The Garpenberg mine is situated in the municipality of Hedemora, in one of the oldest mining areas of Sweden still in operation. Ore extraction in the Garpenberg area began as early as the 13th century, and in the 14th century German miners were engaged to improve the mining techniques and make them more efficient. The locals called the Germans ‘garpar’, which later gave the town of Garpenberg its name.
I visited the mine, one of the most modern in the world, along with other investors. After a presentation of the mine and a safety briefing from General Manager Jenny Gotthardsson, I put on safety equipment and travelled down to a depth of 1,045 metres. The speed of the elevator was about 7 meters/second. Once at the bottom, we were picked up by a series of vehicles that drove us through the tunnels to the control room. The temperature down in the mine is slightly higher than normal room temperature and it smells of ammonia, which is a result of the two blasts that are detonated each day, one at 4:00 am and one at 4:00 pm. After each blasting, the mine is ventilated for about 2 hours. We get to meet two teams in the control room, one that handles the drilling and one that handles the loading of the ore. These operations are fully automated.
Image 1: Down at a depth of 1,045 metres, the ore is on its way up to the surface.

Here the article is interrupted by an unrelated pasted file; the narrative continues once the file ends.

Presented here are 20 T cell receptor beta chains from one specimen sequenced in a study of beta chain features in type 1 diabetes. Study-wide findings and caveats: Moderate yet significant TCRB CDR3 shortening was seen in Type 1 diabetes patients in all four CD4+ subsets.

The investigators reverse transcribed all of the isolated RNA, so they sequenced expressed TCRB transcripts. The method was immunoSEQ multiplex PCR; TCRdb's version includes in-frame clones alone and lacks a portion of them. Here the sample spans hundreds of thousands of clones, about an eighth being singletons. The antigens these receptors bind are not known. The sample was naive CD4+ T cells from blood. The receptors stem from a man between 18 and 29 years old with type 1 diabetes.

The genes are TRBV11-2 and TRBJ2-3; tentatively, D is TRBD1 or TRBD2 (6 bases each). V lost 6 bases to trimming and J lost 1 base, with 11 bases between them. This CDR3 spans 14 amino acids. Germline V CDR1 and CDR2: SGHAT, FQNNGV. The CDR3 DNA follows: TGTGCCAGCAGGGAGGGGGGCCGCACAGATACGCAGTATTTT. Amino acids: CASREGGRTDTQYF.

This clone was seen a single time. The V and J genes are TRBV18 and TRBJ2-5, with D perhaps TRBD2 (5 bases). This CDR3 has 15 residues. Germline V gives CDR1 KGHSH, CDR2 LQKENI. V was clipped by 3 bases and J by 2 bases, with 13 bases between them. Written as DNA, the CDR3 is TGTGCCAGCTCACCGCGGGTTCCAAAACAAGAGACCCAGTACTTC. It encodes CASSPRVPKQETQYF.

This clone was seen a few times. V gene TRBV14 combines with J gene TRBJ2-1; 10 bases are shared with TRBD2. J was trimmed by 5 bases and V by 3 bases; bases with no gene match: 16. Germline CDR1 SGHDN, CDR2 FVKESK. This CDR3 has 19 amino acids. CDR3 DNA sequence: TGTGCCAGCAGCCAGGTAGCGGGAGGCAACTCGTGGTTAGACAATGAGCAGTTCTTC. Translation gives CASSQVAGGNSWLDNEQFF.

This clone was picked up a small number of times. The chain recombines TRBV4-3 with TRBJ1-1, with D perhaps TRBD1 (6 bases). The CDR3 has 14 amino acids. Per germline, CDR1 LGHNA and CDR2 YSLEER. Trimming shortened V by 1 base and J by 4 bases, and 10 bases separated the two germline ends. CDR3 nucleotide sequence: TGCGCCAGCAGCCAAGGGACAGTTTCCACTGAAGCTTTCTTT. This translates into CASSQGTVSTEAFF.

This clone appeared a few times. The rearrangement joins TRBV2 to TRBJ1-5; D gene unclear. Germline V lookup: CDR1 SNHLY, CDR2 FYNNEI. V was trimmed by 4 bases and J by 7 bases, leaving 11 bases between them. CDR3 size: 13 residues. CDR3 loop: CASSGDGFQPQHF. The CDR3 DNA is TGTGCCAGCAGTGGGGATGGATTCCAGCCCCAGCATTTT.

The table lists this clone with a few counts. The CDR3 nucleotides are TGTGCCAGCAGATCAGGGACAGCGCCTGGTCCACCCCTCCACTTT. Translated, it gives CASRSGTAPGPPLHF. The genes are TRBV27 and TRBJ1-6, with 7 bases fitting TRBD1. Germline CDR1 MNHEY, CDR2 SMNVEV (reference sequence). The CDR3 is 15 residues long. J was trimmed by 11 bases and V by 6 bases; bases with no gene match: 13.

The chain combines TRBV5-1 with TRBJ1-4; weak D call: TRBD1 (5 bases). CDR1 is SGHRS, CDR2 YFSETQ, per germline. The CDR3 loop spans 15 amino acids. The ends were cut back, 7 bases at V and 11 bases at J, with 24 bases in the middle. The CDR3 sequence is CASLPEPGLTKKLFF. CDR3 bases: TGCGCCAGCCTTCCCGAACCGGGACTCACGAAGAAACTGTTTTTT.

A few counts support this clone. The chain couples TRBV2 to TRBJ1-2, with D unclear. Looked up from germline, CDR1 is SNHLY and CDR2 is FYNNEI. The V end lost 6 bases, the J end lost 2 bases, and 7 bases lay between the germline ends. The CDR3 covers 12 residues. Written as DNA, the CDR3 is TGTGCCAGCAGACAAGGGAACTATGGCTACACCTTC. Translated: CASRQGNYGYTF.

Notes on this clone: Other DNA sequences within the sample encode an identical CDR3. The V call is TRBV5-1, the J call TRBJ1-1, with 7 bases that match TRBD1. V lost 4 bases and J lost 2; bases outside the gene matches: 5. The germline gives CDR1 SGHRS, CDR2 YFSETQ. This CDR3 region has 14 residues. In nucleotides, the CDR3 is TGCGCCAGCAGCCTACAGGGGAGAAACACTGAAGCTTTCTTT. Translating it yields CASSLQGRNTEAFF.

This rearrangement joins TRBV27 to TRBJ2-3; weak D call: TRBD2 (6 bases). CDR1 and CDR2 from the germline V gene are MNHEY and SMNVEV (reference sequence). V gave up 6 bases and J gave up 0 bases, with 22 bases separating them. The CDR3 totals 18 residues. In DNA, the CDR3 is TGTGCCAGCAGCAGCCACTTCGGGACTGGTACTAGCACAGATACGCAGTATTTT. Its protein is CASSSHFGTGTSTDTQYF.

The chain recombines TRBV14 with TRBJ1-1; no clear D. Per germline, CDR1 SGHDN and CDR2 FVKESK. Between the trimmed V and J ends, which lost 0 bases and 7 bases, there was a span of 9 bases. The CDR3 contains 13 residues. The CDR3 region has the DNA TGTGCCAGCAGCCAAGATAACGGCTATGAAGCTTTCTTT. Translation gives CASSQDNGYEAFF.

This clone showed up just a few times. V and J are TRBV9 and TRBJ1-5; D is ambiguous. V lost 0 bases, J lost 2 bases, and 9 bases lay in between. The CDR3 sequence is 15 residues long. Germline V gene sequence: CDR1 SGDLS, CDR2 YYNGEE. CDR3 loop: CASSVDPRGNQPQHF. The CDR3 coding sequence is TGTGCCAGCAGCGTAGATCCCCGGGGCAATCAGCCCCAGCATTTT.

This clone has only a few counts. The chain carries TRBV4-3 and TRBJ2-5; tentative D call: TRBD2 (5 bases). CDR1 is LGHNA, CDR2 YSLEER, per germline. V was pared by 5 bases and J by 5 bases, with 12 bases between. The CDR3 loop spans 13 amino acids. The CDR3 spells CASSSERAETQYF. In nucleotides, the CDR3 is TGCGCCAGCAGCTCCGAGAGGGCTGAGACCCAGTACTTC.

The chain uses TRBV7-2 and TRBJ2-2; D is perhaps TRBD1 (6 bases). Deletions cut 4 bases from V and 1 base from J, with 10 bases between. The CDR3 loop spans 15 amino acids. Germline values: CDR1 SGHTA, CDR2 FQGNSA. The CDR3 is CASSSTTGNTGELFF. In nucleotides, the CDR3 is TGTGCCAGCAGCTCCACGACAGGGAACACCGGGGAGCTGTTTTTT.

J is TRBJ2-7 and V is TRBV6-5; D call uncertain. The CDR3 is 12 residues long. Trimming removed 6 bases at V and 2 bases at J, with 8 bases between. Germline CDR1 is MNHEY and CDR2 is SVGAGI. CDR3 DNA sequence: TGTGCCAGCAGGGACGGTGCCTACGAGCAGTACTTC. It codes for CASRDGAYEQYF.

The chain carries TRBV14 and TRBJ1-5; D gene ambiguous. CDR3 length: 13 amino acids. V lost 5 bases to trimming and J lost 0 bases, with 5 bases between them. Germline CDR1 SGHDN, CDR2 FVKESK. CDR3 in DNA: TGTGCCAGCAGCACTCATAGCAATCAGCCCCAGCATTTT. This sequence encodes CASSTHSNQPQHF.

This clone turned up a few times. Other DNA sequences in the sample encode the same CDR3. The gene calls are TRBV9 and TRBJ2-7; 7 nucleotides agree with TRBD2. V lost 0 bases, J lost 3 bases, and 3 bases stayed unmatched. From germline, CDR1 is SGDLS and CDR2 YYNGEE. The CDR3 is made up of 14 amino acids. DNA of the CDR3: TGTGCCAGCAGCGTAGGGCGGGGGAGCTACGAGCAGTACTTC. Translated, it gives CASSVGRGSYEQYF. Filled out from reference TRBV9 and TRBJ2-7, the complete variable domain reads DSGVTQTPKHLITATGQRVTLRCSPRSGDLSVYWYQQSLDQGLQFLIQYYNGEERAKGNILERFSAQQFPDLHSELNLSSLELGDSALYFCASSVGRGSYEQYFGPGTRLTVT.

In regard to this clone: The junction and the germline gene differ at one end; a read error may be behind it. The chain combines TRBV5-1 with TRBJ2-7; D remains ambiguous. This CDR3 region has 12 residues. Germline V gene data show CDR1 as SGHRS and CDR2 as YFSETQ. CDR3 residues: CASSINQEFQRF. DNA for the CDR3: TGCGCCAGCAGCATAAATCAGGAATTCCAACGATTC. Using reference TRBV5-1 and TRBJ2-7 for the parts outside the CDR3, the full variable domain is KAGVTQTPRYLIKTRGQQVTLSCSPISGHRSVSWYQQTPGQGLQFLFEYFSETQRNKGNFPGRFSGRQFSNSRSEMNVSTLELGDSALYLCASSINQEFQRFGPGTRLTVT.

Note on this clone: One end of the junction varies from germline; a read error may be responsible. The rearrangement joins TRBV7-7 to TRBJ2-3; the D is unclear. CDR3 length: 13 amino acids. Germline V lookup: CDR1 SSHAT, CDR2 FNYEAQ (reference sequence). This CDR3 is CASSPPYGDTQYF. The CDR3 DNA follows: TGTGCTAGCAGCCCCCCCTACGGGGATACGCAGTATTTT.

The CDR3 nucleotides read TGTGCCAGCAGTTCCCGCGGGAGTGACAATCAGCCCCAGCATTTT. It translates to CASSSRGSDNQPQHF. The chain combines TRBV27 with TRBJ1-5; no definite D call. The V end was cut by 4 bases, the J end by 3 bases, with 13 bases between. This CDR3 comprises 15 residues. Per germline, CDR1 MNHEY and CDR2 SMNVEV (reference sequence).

Boliden has owned the Garpenberg mine since 1957. During the 1990s, the mine’s continued survival hung by a thread due to low metal prices, resulting in very weak financial results. The big turnaround came at the start of this century, when no fewer than four new discoveries were made. The biggest, Lappberget, is second largest in Boliden’s history after Aitik.
The mine was producing around 300,000 tonnes of ore per year when Boliden took over, but output has since risen sharply to 2.6 million tonnes as a result of multiple investment programmes, and the company aims to achieve production at Garpenberg in excess of 3.0 million tonnes by 2020. Zinc, lead, copper, silver and gold are extracted from the ore now produced, and the Garpenberg mine currently accounts for about 1 percent of the world’s production of zinc and silver.
Safety is the most important issue for the company, and Boliden’s investment in the mine has led to automated solutions that have made Garpenberg more reliable, environmentally friendly and cost-effective. The mine expansion has also secured jobs for a long time to come, which obviously benefits the local community. Boliden continues its efforts to develop the automation of its mines, and this is carried out together with a number of partners such as ABB, Epiroc, Ericsson, Sandvik and Volvo.
We have a positive view of Boliden as an investment because we are upbeat about metals due to rising demand. Meanwhile, not enough is being invested in new capacity and metal levels in the world’s mines are decreasing over time, which means that more ore has to be extracted to obtain the same amount of metal. Boliden is a quality company in the mining sector and, for example, is at the forefront of sustainability. Boliden is attractively valued, not least thanks to its automation and energy efficiency, a very strong balance sheet and a well-diversified mining and metal exposure that we appreciate.